The iPad Manifesto: Time To Move Beyond the PC

Apple’s announcement of the iPod has revealed a striking fault line within the tech community. In a Guardian article, Bobble Johnson quoted traditionalists such as the Internet Archive’s Brewster Kahle describing the iPad as “chiling.”  Peter Kirn warns that the iPad “embodies the exact opposite of all the reasons I’ve invested so much time in computing for the last 25 years.”  These critics all mourn the replacement of the open, endlessly mutable personal computer with a system that does what its makers thinks it should do, no more, no less.

I am a tinkerer. On my wall, I have an letter-size plastic sheet labelled “The Apple Card.” It cost $3.98 in 1980 ad it contains such important information that looking at memory location C030 [peek(-16336)] would tweak the Apple ][ speaker and that hires color 1 was green. Thirty years ago, I used this, a lot and even longer ago, I used a similar card for the IBM System/360. Back then, if you wanted to do anything much on a computer, you needed to know this stuff and I sometimes miss it.

But it is time to move on. One fear that has been expressed in the wake of the iPad announcement is that our computers will follow the iPhone and iPad to locked-down land. Fir the computers that most people use, that would probably be a good thing.

We have to recognize is that although personal computers have become much easier to use over the three decades of their existence,  they have never evolved to the point when the great majority of people who use them feel truly comfortable with them. In a modern automobile massive complexity is completely hidden from the operator. With today’s computers, you are still expected to deal with cryptic error messages, the installation of device drivers, and knowing what to  do when your Web browser tells you it needs this or that plug-in. Worse, stuff, mostly software, breaks all the time and good luck to you if you don’t have a friend or relation who can fix it.

Worse, the in recent years the evolution of  computer usability has slowed and perhaps stopped. If Windows 7 seems like a big improvement over vista, that’s largely because Vista was a step backward from Windows XP. In the most recent version of Mac OS X, Snow Leopard, nearly all of the important changes are under the hood. And desktop Linux continues to struggle for any sort of acceptability among non-programmers.  We haven’t really gone anywhere in a decade.

Yes, the iPad is a closed, locked down device controlled by Apple. But, if as some traditionalists fear, that will stifle creativity, how do we explain the explosion of creative energy that had produced undreamed of iPhone apps and services in the past year and a half? Yes, all of the creative work was done on relatively open Macs, not the iPhones themselves, but so what? It will always be the case that only a tiny minority will do creative work–by which I mean software development, not using a computer to write, or paint, or compose music–and they will have their open tools.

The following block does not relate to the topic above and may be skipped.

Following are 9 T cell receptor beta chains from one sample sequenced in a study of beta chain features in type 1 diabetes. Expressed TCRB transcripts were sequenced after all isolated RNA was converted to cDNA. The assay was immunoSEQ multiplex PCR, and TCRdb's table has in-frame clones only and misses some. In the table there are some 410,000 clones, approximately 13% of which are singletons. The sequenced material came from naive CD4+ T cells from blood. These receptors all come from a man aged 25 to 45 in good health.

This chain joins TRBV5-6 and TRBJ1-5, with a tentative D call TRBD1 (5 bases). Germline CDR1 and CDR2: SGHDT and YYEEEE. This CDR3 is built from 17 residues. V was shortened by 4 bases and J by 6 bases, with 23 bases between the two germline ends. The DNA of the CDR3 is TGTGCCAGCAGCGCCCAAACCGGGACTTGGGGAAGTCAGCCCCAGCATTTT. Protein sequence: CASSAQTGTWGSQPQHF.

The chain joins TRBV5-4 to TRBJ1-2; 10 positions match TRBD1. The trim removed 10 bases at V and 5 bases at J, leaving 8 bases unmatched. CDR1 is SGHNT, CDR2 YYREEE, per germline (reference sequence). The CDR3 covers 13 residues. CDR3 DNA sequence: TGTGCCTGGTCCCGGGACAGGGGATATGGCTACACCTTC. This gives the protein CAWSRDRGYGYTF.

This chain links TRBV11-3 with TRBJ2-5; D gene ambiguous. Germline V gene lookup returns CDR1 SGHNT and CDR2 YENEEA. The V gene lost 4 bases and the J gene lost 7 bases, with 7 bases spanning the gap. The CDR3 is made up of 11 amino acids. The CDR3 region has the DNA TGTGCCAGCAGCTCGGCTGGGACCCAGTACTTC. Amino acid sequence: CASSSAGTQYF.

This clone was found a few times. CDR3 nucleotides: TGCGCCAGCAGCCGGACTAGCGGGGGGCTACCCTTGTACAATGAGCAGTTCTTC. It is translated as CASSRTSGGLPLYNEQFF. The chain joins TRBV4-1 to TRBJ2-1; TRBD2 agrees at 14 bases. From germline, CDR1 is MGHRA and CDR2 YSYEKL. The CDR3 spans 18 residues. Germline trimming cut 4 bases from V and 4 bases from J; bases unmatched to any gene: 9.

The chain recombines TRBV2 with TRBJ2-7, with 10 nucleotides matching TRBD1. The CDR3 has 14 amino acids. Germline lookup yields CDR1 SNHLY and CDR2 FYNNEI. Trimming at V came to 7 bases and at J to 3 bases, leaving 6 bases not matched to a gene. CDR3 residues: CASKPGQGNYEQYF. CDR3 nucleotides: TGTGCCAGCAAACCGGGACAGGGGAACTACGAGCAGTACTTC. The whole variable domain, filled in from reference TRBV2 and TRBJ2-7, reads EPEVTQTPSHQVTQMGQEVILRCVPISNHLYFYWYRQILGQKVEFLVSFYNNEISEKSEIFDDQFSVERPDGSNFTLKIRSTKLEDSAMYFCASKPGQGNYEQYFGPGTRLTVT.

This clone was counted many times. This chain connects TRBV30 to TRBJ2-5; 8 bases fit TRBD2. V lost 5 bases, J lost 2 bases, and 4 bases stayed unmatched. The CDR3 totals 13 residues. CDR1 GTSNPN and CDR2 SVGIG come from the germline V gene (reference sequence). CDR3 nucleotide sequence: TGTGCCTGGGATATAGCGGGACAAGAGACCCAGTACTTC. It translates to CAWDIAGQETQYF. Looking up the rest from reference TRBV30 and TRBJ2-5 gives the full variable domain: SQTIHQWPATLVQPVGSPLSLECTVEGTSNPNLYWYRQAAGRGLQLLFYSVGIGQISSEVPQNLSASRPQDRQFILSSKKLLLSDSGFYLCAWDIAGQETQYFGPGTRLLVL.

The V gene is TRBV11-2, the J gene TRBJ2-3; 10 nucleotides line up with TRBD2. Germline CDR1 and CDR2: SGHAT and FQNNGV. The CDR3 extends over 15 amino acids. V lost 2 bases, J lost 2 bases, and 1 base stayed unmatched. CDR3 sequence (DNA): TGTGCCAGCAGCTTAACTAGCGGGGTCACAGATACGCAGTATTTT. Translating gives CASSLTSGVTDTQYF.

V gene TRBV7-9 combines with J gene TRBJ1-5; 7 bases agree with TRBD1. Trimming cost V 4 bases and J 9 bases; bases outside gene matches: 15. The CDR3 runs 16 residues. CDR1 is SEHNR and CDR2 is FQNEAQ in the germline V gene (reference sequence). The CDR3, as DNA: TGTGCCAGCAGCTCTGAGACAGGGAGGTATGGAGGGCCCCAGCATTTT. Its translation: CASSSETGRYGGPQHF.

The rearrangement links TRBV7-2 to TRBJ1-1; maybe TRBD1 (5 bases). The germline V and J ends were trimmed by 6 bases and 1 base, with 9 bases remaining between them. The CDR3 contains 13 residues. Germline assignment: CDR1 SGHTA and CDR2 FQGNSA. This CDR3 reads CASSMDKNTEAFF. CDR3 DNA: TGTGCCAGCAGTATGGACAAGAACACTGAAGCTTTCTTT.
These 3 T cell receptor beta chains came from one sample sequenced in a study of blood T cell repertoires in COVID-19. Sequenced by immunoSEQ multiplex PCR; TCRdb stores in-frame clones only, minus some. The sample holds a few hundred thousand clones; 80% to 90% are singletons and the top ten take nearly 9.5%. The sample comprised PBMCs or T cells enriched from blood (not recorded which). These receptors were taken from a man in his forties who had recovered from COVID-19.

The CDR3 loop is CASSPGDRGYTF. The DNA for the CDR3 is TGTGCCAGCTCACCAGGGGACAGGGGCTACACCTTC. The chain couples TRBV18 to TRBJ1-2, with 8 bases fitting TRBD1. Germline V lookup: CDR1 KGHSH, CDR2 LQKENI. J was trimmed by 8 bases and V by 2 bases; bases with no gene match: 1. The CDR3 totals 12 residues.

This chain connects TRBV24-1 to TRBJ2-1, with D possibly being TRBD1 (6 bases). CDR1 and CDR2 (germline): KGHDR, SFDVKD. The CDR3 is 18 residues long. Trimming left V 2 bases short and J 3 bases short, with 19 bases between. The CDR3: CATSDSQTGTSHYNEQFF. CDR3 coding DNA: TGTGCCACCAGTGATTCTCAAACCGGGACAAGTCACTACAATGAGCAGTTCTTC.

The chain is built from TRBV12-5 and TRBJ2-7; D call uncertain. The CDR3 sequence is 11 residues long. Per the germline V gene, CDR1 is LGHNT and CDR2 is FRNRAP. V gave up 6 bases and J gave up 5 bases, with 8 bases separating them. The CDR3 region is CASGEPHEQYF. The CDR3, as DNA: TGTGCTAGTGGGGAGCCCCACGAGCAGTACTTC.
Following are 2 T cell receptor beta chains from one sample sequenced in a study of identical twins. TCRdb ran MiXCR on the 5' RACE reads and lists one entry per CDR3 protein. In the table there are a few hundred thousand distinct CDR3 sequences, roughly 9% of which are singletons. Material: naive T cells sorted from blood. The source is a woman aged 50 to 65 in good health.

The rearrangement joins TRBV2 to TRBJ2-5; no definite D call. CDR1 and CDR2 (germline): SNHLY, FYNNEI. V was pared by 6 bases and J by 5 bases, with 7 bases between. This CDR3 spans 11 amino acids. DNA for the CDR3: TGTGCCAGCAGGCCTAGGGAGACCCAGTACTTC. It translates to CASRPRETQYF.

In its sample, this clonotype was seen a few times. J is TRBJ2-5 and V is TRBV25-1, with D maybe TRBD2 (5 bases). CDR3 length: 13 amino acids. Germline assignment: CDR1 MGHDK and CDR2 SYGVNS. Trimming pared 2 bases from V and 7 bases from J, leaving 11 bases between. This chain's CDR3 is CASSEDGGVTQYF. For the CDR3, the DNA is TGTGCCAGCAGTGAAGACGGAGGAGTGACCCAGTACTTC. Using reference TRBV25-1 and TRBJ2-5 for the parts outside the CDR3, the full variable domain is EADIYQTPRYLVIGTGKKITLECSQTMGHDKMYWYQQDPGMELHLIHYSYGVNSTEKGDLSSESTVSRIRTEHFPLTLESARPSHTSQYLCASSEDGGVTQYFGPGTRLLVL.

For the rest of us, it maybe time for computers to become a lot more like cars. My Acura is a locked down device. I can change a tire if a get a flat and I can check the fluid levels under the hood. And that’s just fine with me. As long as Honda doesn’t try to tell me where I can drive my car, the fact that I can’t tinker with it is of no consequence. Similarly, if an iPad lets me do the things I want to do and visit the Web sites I want to visit, I don’t care whether it uses Flash and h.264 or HTML 5 and Theora to display video.

If the result is that 90% or more of the people who actually use computers can new what they need to do or want to do better and with less anxiety, that will be a huge gain.

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5 Responses to “The iPad Manifesto: Time To Move Beyond the PC”

  1. Roberto Says:

    Very good! But I would compare iPad with a TV! TV is probably the most simple electronic device now a days

  2. Rusty Smith Says:

    I remember an industry network technology conference in 1992 where the big topic was “information dial tone” and computers as reliable and easy to use as toasters. I agree Steve – the iPad is an important step in fullfilling that vision.

  3. Rich Repplier Says:

    If someone wants to build their own computer, they are free to construct one from available components. If they want to be able to modify code, there is Linux and its apps. I’m not sure what the traditionalists are complaining about.

    For the general public, I think it’s PAST time for time for computers to become a lot more like cars. PCs (not Macs) have targeted geeks for far too long.

  4. Manolo Madrid Says:

    My mum is 70, with a clear mind and lots of spare time. We have long ago given up on trying to make her use a computer to surf the web, which she has never done and could be so enriching for her. The Ipad demo really made me think there is still a chance. Simplicity !!! -I can only think there is a huge crowd out there just like her.

  5. Mike Bauer Says:

    Great piece and I fully support the premise. One of the reasons we went back to Mac’s a few years ago was I wanted to just use the darn things not tinker with them.

    The electrical grid is also a closed system but working with well understood standards has enabled a lot of innovation and a great deal of creativity

    Point to Roberto, yes the TV is relatively simple device to use, but the technology underlying the industry is truly amazing, yet the industry knew long ago that to be successful they had to make these consumer devices.

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